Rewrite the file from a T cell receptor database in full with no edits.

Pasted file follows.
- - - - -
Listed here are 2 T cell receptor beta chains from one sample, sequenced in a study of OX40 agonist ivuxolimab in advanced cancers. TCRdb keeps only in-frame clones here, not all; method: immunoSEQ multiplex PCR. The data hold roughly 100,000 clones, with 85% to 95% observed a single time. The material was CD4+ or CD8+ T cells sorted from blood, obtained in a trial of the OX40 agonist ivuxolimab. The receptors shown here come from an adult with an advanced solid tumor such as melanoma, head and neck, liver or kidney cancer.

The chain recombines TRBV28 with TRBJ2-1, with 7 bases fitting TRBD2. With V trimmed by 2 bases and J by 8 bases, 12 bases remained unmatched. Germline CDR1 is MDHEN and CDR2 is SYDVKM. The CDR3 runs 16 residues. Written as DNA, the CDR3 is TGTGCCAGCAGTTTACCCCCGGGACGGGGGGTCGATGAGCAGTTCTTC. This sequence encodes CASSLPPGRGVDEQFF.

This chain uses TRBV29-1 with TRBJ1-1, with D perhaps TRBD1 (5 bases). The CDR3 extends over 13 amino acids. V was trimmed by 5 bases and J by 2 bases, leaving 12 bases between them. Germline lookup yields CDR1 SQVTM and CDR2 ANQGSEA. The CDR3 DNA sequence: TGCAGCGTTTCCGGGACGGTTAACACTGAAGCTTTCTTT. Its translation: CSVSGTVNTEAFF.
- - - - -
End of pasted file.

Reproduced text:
Listed here are 2 T cell receptor beta chains from one sample, sequenced in a study of OX40 agonist ivuxolimab in advanced cancers. TCRdb keeps only in-frame clones here, not all; method: immunoSEQ multiplex PCR. The data hold roughly 100,000 clones, with 85% to 95% observed a single time. The material was CD4+ or CD8+ T cells sorted from blood, obtained in a trial of the OX40 agonist ivuxolimab. The receptors shown here come from an adult with an advanced solid tumor such as melanoma, head and neck, liver or kidney cancer.

The chain recombines TRBV28 with TRBJ2-1, with 7 bases fitting TRBD2. With V trimmed by 2 bases and J by 8 bases, 12 bases remained unmatched. Germline CDR1 is MDHEN and CDR2 is SYDVKM. The CDR3 runs 16 residues. Written as DNA, the CDR3 is TGTGCCAGCAGTTTACCCCCGGGACGGGGGGTCGATGAGCAGTTCTTC. This sequence encodes CASSLPPGRGVDEQFF.

This chain uses TRBV29-1 with TRBJ1-1, with D perhaps TRBD1 (5 bases). The CDR3 extends over 13 amino acids. V was trimmed by 5 bases and J by 2 bases, leaving 12 bases between them. Germline lookup yields CDR1 SQVTM and CDR2 ANQGSEA. The CDR3 DNA sequence: TGCAGCGTTTCCGGGACGGTTAACACTGAAGCTTTCTTT. Its translation: CSVSGTVNTEAFF.